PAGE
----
A new study aims to understand how teacher behaviours affect their students’ friendships

Making friends is not only essential to a child’s social and emotional development—having friends increases their sense of belonging. The Peer Relationships in Childhood Lab at UBC has launched a new study to better understand how teachers’ behaviours and actions affect friendships in the classroom.

Dr. Amori Mikami, professor in the department of psychology and director of the Peer Relationships in Childhood Lab, studies how children make friends, how friendships influence children’s adjustment, and why some children have trouble making friends. Dr. Mikami designs interventions and strategies that train teachers or parents to assist children with peer problems.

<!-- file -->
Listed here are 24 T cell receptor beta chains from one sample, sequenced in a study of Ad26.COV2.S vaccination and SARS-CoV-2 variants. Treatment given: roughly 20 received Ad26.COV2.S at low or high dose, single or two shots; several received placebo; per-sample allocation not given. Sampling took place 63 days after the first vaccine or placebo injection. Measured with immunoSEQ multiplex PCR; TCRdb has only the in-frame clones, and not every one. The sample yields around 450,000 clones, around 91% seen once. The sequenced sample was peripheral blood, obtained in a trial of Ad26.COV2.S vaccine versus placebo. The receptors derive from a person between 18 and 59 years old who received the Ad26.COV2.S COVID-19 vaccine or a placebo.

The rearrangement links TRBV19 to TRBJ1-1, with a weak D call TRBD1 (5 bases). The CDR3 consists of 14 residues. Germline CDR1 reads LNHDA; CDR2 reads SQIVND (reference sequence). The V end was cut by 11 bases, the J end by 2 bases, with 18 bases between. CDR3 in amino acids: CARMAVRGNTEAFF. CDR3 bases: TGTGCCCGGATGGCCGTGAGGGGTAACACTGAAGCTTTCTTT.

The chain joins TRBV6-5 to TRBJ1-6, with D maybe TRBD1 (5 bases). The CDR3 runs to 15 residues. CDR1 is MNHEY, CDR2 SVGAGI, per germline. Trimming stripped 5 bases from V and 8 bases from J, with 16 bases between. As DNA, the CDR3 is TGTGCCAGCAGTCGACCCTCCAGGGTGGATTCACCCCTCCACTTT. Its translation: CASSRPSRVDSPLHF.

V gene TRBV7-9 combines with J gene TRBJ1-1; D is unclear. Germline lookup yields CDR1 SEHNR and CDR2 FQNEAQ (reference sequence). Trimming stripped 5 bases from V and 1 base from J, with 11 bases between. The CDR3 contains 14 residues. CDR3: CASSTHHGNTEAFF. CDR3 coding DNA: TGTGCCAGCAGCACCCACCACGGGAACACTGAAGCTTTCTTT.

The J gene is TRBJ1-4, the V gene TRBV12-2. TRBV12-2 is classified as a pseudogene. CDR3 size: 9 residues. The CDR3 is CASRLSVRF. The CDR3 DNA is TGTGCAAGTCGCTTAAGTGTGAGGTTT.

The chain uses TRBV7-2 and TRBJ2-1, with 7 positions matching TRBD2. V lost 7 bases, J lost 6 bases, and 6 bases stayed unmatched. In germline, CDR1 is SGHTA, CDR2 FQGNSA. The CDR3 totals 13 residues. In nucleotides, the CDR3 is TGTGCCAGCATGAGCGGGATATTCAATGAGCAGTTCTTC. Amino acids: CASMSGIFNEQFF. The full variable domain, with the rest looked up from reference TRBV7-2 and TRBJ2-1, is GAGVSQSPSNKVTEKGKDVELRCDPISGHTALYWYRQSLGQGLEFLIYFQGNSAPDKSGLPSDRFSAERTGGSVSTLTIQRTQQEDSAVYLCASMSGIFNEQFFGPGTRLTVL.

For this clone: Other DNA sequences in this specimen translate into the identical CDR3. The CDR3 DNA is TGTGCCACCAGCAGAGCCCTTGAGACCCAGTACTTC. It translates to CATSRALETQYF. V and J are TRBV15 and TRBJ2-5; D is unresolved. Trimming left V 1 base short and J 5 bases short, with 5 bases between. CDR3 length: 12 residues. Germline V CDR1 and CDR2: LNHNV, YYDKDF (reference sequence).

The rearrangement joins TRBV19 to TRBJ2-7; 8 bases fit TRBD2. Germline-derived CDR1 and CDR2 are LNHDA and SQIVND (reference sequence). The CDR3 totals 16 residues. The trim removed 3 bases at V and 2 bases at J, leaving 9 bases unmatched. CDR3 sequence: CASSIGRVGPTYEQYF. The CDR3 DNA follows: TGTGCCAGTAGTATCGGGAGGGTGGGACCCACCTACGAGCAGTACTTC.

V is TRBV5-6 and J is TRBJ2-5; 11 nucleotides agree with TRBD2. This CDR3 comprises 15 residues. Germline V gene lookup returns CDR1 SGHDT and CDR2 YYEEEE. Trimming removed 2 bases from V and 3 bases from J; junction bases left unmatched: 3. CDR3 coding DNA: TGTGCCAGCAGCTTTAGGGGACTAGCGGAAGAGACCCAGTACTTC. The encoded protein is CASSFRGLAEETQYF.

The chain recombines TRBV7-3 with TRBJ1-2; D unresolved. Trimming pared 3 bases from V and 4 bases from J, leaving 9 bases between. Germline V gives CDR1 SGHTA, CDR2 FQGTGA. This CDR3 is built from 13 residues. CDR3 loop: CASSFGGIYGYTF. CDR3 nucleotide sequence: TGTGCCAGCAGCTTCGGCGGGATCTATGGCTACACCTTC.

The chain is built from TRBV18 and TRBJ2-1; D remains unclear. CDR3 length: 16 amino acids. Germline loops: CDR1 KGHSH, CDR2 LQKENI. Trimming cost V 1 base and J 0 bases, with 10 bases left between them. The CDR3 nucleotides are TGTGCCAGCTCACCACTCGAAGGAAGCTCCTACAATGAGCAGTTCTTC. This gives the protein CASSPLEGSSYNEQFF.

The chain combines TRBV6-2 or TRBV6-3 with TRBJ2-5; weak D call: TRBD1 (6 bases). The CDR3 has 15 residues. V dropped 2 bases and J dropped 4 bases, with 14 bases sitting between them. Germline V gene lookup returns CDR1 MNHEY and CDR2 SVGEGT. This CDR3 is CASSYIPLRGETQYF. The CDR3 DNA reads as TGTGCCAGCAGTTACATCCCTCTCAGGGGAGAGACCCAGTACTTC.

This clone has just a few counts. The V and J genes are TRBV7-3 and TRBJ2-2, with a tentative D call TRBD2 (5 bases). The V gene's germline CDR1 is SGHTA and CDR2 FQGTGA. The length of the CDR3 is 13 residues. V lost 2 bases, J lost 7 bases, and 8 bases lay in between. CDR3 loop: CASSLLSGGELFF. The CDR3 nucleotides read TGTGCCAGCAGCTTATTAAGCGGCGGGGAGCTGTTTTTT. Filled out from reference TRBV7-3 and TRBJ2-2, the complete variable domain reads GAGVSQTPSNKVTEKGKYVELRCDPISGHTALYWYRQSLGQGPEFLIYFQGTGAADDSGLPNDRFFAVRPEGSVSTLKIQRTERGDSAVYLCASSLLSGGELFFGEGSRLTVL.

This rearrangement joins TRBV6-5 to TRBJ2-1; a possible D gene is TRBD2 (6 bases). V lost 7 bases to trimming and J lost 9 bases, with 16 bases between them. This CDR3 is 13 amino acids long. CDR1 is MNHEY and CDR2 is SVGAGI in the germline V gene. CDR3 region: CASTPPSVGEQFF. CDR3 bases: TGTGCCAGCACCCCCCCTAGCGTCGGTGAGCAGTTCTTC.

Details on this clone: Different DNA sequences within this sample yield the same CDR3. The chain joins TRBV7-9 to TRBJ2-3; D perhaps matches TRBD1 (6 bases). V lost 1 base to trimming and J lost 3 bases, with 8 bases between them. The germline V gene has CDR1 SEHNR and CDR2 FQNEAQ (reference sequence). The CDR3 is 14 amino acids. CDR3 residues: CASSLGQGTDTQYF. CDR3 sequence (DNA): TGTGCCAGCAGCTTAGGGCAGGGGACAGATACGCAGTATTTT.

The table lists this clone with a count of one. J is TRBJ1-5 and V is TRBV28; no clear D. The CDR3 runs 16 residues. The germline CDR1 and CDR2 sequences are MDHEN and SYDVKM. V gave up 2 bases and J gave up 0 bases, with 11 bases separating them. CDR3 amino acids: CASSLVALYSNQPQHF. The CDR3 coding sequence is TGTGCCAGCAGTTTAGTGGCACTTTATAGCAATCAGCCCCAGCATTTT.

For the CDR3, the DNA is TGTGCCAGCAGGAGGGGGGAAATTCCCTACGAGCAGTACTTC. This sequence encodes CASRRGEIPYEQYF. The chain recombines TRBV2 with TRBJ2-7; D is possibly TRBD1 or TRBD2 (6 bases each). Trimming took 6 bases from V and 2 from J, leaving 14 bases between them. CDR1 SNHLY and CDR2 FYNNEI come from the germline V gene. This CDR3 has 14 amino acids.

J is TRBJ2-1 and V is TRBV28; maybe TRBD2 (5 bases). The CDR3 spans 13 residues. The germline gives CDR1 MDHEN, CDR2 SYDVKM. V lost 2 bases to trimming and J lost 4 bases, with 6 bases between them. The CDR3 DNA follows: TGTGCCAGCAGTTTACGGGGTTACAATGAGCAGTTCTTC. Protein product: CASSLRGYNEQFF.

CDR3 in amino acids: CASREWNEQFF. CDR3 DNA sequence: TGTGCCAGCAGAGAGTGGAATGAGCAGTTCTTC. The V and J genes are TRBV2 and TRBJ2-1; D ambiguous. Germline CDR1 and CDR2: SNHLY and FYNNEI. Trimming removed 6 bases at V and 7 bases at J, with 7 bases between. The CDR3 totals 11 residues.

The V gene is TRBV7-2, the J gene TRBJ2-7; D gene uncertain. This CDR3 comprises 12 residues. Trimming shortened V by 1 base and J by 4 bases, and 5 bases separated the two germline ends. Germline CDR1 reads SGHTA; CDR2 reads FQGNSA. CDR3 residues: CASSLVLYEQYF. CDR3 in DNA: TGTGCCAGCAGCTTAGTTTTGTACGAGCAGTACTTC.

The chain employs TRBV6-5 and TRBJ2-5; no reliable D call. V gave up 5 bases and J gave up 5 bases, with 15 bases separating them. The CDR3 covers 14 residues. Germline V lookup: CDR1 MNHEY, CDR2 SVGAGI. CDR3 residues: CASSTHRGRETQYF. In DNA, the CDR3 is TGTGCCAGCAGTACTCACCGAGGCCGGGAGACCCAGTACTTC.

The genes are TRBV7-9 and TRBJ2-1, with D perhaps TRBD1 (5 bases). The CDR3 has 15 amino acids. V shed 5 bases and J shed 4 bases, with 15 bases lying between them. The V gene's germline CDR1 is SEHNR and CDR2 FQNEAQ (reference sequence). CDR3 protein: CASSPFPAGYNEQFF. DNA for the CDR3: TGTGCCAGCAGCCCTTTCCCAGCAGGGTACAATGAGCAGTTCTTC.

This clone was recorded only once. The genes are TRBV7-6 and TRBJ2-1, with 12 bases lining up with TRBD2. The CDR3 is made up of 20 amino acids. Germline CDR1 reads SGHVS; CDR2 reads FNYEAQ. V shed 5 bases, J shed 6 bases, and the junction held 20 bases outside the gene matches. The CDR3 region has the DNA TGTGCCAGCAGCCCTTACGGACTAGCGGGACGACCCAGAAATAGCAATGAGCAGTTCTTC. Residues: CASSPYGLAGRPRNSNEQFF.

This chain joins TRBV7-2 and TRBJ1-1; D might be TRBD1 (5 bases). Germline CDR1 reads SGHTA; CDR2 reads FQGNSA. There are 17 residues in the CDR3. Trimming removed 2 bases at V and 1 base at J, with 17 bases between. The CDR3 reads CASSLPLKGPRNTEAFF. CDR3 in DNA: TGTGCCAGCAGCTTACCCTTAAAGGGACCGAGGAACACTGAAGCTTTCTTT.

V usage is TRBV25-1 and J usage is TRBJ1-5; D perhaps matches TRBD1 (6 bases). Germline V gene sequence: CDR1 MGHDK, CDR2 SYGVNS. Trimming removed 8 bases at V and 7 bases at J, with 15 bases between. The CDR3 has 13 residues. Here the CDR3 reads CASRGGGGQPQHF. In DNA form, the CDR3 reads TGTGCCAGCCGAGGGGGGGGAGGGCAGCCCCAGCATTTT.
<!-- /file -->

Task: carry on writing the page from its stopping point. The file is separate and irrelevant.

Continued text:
Dr. Mikami joins us to discuss the research project Children’s Interpretation of Teacher Behaviours Study and how Canadian parents can join the study with their child.

How can a teacher’s behaviour help children to make and keep friends?

A teacher’s interactions with a child are observed and scrutinized by the other students in the class. Therefore, teachers can have a lot of power to affect the impressions that other students have about a child, and whether other students want to be friends with that child. We are conducting a study to better understand this process. We hope the results will help teachers better understand how their actions are taken by students.

How does the study work?

We are enrolling families of children in grades 1-4 in Canada for a 30-minute, online study. Each child, along with their parent, will watch animated videos about a teacher interacting with students in different ways, and will be asked questions about why they think the teachers are doing these practices. Families will receive a $20 CAD gift card to amazon.ca.

How can people sign up to take part?

Parents can click the link here to check their eligibility and sign up.